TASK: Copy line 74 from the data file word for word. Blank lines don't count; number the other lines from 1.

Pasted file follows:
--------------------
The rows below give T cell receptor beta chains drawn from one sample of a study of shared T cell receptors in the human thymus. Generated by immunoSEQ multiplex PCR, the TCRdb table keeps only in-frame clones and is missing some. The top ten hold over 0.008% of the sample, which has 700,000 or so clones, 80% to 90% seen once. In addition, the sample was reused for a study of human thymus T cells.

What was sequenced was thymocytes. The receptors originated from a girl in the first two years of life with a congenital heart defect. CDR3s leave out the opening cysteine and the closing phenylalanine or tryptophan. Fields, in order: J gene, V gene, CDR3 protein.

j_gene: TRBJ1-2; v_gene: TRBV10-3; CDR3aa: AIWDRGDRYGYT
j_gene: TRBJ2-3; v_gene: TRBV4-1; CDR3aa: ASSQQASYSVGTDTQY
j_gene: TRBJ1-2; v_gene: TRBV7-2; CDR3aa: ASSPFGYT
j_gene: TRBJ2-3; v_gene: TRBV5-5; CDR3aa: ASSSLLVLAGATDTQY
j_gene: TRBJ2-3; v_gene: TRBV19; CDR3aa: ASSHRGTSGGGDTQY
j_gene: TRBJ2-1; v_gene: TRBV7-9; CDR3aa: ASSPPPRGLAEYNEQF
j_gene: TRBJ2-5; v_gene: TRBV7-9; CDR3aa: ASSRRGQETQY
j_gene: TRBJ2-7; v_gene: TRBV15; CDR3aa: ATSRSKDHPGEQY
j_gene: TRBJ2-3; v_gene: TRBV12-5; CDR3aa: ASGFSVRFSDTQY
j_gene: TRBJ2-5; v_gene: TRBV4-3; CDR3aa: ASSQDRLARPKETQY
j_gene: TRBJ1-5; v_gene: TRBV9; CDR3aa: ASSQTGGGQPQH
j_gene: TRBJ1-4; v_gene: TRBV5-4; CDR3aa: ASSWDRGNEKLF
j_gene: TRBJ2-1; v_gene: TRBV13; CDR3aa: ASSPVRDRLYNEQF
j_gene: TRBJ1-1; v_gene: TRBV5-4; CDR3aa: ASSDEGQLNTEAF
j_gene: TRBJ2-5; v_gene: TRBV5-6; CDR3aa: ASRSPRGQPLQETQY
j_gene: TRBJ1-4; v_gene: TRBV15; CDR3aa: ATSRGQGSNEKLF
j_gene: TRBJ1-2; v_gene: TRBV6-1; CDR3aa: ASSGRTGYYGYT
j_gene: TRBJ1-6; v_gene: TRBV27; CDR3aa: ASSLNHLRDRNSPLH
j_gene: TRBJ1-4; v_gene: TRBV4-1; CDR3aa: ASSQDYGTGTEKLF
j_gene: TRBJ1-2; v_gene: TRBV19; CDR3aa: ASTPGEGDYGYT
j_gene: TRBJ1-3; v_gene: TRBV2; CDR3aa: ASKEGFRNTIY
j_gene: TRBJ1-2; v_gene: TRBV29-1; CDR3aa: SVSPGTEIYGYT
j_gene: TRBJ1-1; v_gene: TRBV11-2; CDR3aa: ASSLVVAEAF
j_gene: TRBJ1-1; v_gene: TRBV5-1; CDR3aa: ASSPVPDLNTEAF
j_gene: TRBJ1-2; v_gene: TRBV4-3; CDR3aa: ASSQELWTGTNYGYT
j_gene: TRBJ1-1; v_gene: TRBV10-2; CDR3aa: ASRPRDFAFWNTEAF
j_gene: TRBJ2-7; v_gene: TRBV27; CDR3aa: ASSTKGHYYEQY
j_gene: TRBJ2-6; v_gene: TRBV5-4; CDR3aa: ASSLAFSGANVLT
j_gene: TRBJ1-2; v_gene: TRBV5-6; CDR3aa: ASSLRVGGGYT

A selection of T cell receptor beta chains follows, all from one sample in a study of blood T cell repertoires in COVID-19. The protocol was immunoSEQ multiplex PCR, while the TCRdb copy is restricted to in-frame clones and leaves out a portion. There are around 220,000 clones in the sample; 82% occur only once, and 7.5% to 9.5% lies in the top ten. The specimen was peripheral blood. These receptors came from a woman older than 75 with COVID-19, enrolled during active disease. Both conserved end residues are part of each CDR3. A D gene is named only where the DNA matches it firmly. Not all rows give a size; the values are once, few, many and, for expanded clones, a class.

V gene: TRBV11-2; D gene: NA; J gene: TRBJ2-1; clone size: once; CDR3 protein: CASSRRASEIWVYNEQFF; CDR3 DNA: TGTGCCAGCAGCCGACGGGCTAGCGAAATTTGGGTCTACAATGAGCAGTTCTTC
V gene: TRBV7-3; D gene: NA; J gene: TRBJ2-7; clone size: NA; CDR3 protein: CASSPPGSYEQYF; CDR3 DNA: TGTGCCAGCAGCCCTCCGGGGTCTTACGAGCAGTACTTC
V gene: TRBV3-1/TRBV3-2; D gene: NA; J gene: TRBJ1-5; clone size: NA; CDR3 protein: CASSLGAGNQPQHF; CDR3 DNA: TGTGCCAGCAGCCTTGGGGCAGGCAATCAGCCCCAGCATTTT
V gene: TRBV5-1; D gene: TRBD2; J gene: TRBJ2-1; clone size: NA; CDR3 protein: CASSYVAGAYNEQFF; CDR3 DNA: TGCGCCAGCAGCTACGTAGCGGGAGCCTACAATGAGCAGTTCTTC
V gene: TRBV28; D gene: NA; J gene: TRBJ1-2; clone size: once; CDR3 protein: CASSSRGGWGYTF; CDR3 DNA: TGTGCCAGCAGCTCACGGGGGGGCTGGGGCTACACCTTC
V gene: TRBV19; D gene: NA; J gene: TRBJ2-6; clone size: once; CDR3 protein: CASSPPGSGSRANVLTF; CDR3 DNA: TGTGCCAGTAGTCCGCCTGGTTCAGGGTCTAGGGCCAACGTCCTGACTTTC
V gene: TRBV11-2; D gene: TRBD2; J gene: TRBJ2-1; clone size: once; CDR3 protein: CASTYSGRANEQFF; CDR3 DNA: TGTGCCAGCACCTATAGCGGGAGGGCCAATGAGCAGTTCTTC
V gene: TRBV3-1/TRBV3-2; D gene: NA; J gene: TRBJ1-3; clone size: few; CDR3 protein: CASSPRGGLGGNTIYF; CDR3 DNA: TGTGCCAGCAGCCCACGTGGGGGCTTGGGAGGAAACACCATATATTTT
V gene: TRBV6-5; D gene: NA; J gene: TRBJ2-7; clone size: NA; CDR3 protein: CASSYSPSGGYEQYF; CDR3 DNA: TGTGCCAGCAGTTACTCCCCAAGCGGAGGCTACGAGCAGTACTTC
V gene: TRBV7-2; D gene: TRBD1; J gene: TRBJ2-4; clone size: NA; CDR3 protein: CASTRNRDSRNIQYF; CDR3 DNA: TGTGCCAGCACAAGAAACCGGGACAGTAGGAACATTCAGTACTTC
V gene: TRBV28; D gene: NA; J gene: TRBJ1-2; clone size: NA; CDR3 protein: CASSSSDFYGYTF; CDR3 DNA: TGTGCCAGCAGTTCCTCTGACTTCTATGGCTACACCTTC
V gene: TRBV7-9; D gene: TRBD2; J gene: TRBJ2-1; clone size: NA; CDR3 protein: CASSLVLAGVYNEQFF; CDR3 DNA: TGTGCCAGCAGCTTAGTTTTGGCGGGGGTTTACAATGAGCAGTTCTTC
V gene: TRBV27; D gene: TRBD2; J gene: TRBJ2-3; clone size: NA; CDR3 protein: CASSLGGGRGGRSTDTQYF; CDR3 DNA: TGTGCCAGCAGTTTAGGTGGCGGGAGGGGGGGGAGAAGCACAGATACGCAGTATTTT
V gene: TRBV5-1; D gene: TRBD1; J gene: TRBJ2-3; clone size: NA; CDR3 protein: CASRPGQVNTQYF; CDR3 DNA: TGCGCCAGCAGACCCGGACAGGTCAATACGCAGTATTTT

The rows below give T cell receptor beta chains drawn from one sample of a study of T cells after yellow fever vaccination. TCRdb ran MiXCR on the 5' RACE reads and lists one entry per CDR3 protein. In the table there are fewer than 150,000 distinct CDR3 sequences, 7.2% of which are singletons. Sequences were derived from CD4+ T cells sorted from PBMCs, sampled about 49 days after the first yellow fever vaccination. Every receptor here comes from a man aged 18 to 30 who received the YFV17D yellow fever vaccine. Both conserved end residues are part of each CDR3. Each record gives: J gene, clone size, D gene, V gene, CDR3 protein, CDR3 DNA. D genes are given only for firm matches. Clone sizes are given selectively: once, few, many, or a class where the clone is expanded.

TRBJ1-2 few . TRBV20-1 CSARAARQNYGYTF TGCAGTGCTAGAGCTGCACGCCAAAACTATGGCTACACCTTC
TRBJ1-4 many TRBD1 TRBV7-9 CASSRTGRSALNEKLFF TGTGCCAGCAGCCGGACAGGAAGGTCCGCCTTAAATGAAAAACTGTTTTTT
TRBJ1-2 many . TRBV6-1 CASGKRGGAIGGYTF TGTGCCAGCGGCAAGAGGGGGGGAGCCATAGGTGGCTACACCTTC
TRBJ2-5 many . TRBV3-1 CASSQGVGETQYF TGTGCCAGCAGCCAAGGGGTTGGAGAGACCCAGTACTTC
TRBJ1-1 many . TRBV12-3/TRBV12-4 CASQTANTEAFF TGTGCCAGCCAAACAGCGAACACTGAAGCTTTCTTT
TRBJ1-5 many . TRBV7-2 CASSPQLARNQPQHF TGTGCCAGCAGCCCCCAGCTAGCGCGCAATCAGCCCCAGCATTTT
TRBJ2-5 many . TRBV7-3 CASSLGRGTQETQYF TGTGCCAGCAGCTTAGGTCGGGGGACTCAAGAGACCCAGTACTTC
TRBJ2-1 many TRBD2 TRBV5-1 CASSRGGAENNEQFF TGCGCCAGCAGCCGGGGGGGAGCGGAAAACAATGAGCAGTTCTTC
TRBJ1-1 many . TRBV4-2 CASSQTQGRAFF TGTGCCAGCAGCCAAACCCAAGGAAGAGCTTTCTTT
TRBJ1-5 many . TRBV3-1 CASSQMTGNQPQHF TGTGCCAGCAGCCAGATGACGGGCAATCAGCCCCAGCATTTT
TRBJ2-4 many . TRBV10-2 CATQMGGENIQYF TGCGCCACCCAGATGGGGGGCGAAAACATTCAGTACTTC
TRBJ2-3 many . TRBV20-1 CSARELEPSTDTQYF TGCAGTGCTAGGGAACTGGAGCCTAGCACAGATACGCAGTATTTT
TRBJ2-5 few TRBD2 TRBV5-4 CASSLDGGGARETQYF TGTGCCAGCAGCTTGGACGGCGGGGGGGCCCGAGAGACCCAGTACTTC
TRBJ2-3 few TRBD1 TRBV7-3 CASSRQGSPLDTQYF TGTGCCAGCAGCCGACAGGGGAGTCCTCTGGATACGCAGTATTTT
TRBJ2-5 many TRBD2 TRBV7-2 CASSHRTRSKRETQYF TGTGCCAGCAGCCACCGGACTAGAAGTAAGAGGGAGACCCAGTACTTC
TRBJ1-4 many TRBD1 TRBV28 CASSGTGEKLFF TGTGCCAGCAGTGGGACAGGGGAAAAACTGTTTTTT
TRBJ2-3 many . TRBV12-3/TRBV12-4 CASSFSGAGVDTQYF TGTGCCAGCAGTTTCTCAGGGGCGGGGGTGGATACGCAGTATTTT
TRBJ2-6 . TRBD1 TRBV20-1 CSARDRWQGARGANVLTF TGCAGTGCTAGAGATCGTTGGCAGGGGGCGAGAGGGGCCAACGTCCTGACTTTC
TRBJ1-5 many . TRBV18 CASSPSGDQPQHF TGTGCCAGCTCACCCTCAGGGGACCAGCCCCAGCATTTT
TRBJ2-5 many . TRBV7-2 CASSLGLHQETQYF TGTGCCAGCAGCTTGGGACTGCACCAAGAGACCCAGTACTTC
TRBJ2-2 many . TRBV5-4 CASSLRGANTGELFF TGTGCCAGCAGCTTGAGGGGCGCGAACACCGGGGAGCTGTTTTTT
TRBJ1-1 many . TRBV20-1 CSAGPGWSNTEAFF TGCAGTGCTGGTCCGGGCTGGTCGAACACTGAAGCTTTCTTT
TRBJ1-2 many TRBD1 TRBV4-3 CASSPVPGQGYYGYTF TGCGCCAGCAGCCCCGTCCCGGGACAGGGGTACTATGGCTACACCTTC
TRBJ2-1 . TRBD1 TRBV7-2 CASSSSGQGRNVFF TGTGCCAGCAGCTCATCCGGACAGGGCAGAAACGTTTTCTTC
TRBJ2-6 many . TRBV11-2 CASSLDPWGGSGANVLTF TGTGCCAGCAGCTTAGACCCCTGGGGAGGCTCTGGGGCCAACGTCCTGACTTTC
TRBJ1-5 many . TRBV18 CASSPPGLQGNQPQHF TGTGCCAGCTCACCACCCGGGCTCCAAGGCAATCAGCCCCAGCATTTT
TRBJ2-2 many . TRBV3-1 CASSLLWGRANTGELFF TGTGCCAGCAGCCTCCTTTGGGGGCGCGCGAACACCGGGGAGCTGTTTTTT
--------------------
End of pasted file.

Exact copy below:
TRBJ2-2 many . TRBV3-1 CASSLLWGRANTGELFF TGTGCCAGCAGCCTCCTTTGGGGGCGCGCGAACACCGGGGAGCTGTTTTTT